Berlin 6. June 1798
My dear friend
I received a few days ago with great pleasure your favour of 5 March the perusal of which affected me with various sensations, some pleasing and others less so, but all, cordially participating in the circumstances affecting your welfare and happiness, mentioned in it. Neither the length of time nor the distance at which I have been from my Country, nor yet, any change in my own situation has effected any alteration in the sentiments of attachment to my friends, with which I parted from them, and consequently I could not but share with full soul, the feelings, which the occurrences of your life, whether fortunate or adverse occasion to you. Some of the most precious comforts I know how to value, because I myself now enjoy the same in an eminent degree; others I can estimate also for the contrary reason, because I have been disappointed in the hope of possessing them.—The blessings of wedded love have been mine, almost a year, but I have not the happiness of being a parent. The partner of my life, like your’s adds every day to the ties of affection which united us, and but for a misfortune of which you will have heard before this time, I might have now completed all the immediate relations of domestic life and participated in all the sources of domestic felicity.
I had heard with much concern of Mr. Greenleaf’s misfortunes, and I have been sincerely grieved upon finding in your letter, that they have in some measure extended to you. I hope that a more favourable turn of fortune, may relieve you from all embarassment, and should feel happy if it were in my power to contribute to it.
At a time when the appearance of peace is returning to Europe, every symptom announces that our own Country will be involved in unavoidable war. If any thing could have prevented it before, it is now made impossible for us to escape it, by the publication of the documents containing the negotiation of our Commissioners at Paris. They unfold indeed a scene of corruption & venality, which Americans could scarcely believe, but which is universally known in France, and frequently complained of, but which cannot be remedied, because the most depraved men, are at the same time those who hold unlimited power in their hands. They have an absolute controul even over the press, and not a newspaper in France has dared to intimate the proposals, which our commissioners rejected, of offering money to the members of the Directory. These facts however, cannot be thoroughly concealed from the rest of Europe and they will carry the resentment of the Directory to its utmost pitch of rage. Our Country must expect the worst that they can inflict upon it, and I hope will be properly prepared for its own defence. I said the appearance of peace was returning to Europe, but it is nothing more; a real and permanent peace is yet very distant. It is impossible that France should for years to come, either be at peace herself or have her neighbours so.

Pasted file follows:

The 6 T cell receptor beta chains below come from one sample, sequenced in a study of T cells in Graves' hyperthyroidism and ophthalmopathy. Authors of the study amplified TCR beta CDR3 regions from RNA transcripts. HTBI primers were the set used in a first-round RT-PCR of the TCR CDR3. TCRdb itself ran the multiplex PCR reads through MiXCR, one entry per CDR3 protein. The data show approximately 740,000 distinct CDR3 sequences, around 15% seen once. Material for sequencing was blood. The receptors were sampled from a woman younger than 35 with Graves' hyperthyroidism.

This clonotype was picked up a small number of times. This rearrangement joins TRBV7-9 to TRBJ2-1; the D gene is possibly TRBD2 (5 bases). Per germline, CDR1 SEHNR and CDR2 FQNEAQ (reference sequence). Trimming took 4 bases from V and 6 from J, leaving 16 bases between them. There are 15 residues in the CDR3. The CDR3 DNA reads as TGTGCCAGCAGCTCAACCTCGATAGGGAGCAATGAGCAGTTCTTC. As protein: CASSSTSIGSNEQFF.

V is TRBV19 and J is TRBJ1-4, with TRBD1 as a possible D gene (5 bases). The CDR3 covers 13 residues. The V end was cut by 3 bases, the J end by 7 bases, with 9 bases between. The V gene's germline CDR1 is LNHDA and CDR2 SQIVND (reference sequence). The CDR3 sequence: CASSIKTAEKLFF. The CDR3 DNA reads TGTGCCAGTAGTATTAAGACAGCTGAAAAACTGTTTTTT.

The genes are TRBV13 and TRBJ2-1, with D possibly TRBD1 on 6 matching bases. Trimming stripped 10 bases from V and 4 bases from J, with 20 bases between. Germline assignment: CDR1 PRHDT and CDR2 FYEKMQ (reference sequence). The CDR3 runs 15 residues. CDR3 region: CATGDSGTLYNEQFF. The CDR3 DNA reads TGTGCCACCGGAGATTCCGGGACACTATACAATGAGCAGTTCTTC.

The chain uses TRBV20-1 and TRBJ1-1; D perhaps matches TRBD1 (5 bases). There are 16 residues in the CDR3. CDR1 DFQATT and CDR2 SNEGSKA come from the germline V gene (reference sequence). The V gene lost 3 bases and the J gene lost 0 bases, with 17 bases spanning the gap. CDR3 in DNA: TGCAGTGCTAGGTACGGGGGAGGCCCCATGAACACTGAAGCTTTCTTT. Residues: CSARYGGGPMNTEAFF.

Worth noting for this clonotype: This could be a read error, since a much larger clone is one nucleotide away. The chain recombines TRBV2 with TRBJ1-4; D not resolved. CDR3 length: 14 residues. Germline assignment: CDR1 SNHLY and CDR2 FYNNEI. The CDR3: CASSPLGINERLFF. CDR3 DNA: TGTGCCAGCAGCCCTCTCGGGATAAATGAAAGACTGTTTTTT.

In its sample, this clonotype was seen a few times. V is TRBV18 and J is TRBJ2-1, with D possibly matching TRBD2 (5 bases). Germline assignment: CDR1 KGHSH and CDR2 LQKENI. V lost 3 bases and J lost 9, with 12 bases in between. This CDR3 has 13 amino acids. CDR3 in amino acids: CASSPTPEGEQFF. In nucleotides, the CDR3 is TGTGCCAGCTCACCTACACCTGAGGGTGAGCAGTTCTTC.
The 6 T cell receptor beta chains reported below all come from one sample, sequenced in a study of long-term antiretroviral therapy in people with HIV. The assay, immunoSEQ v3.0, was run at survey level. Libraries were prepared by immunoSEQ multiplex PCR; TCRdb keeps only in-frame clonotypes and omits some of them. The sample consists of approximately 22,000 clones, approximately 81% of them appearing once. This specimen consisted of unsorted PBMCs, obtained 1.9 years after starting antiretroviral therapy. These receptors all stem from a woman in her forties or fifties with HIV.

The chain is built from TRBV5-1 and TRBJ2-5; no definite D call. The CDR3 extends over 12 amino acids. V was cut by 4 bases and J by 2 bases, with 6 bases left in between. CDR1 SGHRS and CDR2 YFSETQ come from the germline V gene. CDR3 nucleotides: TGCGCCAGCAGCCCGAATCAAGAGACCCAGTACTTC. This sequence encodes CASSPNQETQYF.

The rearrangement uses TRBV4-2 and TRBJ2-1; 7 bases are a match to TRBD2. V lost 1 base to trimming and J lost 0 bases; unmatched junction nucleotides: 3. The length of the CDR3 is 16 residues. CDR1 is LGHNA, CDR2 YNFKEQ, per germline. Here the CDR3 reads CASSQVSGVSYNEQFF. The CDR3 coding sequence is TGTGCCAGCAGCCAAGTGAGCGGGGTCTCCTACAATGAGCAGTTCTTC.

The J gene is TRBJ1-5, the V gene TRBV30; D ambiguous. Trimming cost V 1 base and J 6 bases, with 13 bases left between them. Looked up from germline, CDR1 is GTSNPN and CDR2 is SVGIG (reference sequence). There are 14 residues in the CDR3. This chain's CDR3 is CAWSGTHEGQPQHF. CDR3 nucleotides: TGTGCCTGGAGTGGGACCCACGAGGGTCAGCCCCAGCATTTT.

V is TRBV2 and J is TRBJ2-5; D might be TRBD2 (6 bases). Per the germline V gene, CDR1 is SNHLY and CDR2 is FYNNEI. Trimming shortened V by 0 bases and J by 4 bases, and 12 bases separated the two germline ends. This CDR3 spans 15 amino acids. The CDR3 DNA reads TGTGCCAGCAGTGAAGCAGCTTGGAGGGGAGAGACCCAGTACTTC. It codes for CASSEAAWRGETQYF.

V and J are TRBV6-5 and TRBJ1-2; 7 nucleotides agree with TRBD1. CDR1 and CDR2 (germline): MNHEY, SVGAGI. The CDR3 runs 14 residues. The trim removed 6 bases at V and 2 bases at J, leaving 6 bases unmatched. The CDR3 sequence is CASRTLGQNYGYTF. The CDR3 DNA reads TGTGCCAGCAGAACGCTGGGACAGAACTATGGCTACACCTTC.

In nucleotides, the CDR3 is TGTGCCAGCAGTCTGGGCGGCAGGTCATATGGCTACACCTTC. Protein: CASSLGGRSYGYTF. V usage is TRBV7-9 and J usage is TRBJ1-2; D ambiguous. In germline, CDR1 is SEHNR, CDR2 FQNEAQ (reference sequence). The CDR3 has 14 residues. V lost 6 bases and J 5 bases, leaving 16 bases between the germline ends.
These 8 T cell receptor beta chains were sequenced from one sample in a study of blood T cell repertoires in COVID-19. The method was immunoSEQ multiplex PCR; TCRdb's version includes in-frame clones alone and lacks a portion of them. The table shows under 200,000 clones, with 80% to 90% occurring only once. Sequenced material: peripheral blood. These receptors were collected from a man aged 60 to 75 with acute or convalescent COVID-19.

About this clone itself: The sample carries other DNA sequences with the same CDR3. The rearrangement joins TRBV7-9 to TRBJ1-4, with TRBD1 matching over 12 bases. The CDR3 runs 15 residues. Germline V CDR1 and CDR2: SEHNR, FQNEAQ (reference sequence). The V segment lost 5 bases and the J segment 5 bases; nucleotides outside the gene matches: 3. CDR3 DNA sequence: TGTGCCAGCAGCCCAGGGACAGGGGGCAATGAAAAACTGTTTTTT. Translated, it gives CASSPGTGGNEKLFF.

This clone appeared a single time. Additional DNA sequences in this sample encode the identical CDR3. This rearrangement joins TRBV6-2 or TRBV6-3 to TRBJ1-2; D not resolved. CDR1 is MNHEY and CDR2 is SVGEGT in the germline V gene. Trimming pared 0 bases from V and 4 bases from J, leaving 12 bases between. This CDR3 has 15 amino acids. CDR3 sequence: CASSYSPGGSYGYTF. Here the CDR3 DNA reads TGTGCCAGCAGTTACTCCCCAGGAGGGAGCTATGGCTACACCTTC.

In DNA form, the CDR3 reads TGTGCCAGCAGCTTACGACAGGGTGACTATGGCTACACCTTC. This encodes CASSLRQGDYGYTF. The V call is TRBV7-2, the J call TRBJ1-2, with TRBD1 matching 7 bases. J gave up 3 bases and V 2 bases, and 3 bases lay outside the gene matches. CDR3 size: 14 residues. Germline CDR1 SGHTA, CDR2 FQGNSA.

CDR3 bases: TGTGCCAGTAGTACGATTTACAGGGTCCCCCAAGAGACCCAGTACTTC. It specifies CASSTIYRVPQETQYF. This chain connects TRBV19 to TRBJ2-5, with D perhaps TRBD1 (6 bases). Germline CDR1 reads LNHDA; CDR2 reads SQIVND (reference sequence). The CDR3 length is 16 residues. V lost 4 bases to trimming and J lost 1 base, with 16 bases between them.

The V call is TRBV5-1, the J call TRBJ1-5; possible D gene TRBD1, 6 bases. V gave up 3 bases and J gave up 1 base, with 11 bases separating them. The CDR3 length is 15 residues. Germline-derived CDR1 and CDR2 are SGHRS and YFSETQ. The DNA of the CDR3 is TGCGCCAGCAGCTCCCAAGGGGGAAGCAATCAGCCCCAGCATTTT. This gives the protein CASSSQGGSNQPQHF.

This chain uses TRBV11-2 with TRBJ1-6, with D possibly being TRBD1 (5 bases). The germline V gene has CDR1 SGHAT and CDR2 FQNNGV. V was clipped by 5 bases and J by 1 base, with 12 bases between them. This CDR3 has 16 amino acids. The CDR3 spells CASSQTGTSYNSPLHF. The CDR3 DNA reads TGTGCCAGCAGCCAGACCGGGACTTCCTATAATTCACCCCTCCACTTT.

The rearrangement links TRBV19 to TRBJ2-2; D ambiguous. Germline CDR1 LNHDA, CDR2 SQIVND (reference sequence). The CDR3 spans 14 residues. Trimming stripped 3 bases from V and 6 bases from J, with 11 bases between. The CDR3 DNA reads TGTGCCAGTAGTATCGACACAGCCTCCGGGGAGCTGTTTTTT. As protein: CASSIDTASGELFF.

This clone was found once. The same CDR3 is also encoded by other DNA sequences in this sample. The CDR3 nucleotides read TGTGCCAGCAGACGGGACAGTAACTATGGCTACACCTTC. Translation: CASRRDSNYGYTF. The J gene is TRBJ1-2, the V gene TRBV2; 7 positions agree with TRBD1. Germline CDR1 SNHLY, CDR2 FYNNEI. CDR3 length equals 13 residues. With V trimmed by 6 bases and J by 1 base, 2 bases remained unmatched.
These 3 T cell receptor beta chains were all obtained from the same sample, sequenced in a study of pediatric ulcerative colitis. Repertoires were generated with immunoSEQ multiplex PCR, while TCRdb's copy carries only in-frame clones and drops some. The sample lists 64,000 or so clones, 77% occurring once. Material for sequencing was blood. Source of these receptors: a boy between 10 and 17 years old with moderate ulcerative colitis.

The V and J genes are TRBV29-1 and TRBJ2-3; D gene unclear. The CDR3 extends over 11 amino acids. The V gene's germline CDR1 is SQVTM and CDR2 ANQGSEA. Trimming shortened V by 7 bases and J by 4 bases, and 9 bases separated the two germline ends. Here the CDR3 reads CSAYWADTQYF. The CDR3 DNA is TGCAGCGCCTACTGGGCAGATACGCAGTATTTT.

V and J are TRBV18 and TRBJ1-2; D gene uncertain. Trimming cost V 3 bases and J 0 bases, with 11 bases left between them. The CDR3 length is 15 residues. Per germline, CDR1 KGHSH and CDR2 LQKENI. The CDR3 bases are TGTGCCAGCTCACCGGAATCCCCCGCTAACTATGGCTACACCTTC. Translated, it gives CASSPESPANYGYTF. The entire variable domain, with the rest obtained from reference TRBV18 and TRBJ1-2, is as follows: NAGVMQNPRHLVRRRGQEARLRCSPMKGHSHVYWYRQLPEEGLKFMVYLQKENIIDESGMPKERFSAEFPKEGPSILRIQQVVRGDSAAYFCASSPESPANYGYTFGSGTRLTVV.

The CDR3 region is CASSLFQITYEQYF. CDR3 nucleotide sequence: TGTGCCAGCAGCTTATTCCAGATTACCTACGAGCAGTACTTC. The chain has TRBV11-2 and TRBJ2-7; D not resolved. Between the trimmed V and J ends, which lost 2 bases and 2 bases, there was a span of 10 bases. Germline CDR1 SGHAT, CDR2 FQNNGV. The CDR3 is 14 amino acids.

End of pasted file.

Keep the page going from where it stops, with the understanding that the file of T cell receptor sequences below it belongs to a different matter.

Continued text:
Hitherto there has been little done this season, besides making preparations. An immense armament has been gathering in France these eight months, said to be destined for the invasion of England. A large force, forming part of it has embarked and probably sailed from Toulon, but as this is not a place from which an attack upon England can be directly made, there have been numerous conjectures as to the point of its direction. It is commanded by Bounaparte.
The English on their side have attempted a small expedition against Ostend and destroyed a sluice which affords an internal communication between that place and Dunkirk, but it has cost them 1500 men, who were taken before they could again go on board their ships.
I am with the warmest wishes for your prosperity and happiness, ever affectionately your friend.
MHi: Adams Family Papers, Letterbooks.